The distance from the U.S. border to the North West Territories is 1,224 kilometres. I'm willing to wager that Western Canadian provinces would be glad to use 1/1200th of their real estate for this kind of certainty.

So assuming that B.C. is about the same length from north to south, politicians would be asking British Columbians to set aside less than one tenth of one percent of its land mass in a more or less lateral direction which would contain the bulk of the transportation infrastructure from the Pacific Ocean to the rest of Canada.

Imagine the potential. A swath of land dedicated to the movement of our most precious and valuable natural resources.

This could be the most exciting employment and industrial development in B.C. history.

But it needs to happen in more than just B.C. Some Manitoba-based or Northern Ontario-based resource of the future shouldn’t be held hostage and prevented from reaching international markets by political intransigence in Alberta or in Saskatchewan.

This is a national project. It requires national leadership.

Now some may accuse me of being naive. As I said before, I am an optimist and occasionally that does lead to some idealistic endeavours.

Certainly – given the intersecting interests of powerful activists across the spectrum – a kilometre-wide right-of-way stretching across four provinces could fall into that category of being excessively idealistic.

The federal government would almost certainly have to do the heavy lifting because the bulk of the negotiations would have to involve agreement and buy in from our First Nations as a starting point.

It would deal with river crossings and protecting environmentally sensitive habitat. It would not be for the faint of heart or weak in spirit.

But where would we be without ideas?

These kinds of large-scale, nation-building enterprises are exactly why the provinces of British North America agreed to confederation.

The government of Canada was originally created to make all provinces richer through the benefits of a transcontinental railway.

In the 1950s, the Government of Canada embarked on a similar project when it developed the St. Lawrence Seaway with Ontario, Quebec and the United States.

Now, Sir John A. Macdonald never had to contend with the 24-hour news cycle and MacKenzie-King surely didn’t have misinformed Hollywood celebrities campaigning against him on Twitter – but now is the time to act. The time to lead.

A trans-national commercial corridor through the north of western Canada will be for this century what the St. Lawrence Seaway Project was for the previous one and maybe even what the Canadian Pacific Railway was for the one before that:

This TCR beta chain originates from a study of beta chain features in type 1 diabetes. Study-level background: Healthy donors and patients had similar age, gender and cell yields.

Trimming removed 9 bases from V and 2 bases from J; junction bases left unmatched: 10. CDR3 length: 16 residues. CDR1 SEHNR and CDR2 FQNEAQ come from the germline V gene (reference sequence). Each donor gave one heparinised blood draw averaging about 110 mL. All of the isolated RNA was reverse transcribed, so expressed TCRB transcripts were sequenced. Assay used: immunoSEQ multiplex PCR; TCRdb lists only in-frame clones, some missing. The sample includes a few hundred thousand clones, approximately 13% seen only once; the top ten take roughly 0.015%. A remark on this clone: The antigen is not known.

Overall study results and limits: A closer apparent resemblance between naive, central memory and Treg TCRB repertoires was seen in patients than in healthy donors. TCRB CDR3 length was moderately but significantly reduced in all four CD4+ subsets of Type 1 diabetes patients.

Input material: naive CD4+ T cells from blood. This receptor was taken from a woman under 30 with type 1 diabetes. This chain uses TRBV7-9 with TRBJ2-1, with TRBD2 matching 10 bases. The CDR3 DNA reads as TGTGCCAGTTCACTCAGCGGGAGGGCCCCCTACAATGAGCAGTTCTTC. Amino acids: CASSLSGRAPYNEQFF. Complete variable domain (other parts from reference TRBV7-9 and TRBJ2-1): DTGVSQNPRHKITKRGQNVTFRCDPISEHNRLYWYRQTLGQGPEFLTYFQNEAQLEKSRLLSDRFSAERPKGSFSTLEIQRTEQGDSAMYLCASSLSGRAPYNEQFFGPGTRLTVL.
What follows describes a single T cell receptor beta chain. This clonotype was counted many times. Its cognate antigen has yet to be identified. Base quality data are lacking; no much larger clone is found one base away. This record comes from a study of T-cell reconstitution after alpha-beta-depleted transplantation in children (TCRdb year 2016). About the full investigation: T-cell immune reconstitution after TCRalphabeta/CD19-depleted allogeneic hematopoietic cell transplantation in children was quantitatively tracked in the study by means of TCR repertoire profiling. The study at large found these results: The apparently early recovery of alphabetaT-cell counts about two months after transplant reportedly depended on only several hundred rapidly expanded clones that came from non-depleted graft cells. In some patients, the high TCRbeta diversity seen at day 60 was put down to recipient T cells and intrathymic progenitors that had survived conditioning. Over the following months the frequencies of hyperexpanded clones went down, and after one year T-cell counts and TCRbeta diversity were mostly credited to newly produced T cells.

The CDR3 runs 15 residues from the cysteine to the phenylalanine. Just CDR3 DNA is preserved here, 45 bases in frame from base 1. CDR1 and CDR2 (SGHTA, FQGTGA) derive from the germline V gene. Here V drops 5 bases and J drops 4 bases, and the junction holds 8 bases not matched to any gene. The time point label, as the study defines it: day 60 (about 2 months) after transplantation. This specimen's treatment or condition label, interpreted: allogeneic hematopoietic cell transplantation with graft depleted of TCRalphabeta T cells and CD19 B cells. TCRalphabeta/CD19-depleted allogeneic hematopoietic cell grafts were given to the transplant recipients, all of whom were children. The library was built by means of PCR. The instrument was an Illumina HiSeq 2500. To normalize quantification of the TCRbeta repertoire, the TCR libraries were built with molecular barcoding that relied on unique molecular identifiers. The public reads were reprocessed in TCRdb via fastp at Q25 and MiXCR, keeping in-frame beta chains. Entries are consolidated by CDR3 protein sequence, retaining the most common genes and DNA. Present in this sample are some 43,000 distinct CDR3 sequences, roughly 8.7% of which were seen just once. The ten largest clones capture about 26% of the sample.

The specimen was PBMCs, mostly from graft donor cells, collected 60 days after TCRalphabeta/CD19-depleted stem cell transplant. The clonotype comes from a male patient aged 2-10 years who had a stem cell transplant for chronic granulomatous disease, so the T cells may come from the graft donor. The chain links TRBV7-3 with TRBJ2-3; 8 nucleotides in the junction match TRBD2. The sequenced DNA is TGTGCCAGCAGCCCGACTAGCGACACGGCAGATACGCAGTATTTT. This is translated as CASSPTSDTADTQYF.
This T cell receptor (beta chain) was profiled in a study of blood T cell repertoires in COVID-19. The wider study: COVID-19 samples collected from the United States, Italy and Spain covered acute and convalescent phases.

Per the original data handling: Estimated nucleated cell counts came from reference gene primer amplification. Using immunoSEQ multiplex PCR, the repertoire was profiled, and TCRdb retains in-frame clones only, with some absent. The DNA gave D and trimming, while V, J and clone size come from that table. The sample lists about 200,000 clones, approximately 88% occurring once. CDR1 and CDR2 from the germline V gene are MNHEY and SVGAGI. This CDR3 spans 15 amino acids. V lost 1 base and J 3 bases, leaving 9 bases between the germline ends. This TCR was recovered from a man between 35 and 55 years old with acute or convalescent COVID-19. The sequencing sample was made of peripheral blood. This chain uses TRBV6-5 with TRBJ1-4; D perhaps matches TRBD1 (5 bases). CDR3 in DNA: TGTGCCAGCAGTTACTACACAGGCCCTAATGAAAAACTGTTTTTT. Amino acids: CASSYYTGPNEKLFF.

A unifying venture that will define a generation and lay out the foundation of our economic prosperity for decades, even centuries to come.

The ideal route of this commercial corridor would be identified almost entirely by the absence of objection. In other words, pretty much the exact opposite of the process today.

Nobody lives there? Perfect! That’s where it will go.

And once it exists and is clearly defined, people who don’t want anything industrial occurring in their neighborhood - whether it's a new TransCanada northern highway, or a new rail line, or a pipeline, or a transmission line or a cell phone tower or a refinery - would know where not to live.

Or if they want a good paying job, they would know exactly where to move.

Would the route be a straight line? Probably not. But ask everyone trying to build a pipeline today if they wouldn’t gladly reroute north or south by a few hundred kilometres if they could be assured of progress and a positive outcome.

And then there’s the process improvements. One set of aboriginal land claim negotiations. One set of hearings. One set of community impact statements. All up front. Sure, it would be lengthy and arduous and at times frustrating. But once it’s done, it’s done.

The only losers would be the lawyers and lobbyists. I’m sure they’ll find work elsewhere.

In today’s world – where the process for creating jobs, wealth and tax revenue is becoming burdensome to the point of unworkable – it is time for those of us elected to lead to actually lead. From the front, with courage and resolve.

Macdonald did it. King did it. Why can’t we do it? Why can’t we do something great that the next generation will thank us for?

As I said before, the word ‘no’ is becoming all too commonplace when we talk about such things.

‘No’ doesn’t get us to where we need to go. ‘No’ doesn’t build. It doesn’t accomplish. It doesn’t achieve.

I know all of the reasons why this idea is difficult. But to be honest, the time for excuses about why it can't be done is past.

Let’s talk about all the reasons why this idea is necessary. And then let’s see where we go from there.